American Oil fell for a second session as rising US inflation stoked fears that it would compel policy changes that could push the US into recession.
For the first time since late April, West Texas Intermediate (WTI) slid 3.2 percent to settle below $100 a barrel, according to daily price monitoring released by the U.S. Energy Information Administration (EIA).
Oil fell to its lowest level since March due to a broader market sell-off on Monday.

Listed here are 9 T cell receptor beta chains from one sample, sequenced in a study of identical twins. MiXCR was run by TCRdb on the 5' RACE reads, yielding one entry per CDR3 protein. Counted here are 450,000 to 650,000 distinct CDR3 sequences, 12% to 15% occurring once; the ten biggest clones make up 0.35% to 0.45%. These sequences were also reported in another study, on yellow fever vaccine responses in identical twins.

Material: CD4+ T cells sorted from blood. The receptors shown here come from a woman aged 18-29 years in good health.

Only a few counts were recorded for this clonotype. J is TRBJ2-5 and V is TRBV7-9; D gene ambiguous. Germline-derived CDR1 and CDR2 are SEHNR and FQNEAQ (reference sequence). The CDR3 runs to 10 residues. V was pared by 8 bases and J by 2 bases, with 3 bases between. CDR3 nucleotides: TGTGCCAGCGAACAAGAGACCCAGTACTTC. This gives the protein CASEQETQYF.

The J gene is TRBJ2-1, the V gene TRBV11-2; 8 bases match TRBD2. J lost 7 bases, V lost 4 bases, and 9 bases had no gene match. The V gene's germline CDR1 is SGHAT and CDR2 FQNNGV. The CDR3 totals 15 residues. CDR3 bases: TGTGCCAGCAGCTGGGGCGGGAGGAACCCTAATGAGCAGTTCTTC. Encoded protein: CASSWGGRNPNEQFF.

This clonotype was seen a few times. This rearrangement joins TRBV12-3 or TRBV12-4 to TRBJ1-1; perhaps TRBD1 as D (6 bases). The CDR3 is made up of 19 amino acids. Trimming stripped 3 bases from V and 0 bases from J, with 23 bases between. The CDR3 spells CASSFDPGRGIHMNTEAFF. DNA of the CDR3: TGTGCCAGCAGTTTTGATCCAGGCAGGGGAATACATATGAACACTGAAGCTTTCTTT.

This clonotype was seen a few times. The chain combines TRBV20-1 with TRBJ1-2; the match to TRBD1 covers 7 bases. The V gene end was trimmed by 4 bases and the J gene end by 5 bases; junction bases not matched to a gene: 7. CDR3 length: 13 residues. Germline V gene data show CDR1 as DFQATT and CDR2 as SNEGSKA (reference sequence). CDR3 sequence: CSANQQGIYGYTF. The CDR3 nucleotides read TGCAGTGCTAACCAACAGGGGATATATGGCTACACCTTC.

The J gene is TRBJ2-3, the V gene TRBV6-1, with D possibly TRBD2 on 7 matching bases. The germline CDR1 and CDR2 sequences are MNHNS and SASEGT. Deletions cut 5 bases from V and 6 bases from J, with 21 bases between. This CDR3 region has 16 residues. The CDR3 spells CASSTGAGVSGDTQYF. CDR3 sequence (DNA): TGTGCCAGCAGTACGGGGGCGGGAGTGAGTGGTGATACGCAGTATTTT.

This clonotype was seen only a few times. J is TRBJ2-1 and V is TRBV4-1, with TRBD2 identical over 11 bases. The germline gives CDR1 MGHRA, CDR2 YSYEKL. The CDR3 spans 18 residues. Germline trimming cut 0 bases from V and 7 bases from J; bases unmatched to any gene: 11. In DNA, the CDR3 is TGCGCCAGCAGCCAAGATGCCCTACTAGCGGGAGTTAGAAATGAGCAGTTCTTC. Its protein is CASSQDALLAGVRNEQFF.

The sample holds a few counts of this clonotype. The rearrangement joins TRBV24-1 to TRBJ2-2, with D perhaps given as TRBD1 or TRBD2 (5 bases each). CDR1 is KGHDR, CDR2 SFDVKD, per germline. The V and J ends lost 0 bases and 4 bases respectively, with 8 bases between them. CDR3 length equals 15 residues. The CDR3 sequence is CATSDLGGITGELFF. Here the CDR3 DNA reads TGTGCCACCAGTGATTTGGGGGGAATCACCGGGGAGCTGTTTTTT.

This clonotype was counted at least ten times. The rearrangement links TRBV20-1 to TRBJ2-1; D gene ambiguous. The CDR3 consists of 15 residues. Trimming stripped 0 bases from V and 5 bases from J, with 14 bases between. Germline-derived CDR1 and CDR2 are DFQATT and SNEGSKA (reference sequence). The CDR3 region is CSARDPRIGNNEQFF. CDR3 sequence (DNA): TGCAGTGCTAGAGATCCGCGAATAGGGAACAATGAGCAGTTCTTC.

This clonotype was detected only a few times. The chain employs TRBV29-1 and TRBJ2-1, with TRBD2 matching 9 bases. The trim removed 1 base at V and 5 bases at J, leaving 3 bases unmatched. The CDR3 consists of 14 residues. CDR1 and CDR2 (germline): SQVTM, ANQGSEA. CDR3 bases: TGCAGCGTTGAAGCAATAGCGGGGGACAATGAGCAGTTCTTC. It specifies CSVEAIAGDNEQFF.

Even though oil prices have fallen, retail gasoline and diesel prices in the United States have risen to a new high just ahead of the summer driving season.
According to an EIA monthly study, US crude output growth looks to be slowing.
The slow growth prompted EIA to lower its forecast for domestic oil production this year to 11.9 million barrels per day, down from a prior estimate of 12.01 million.
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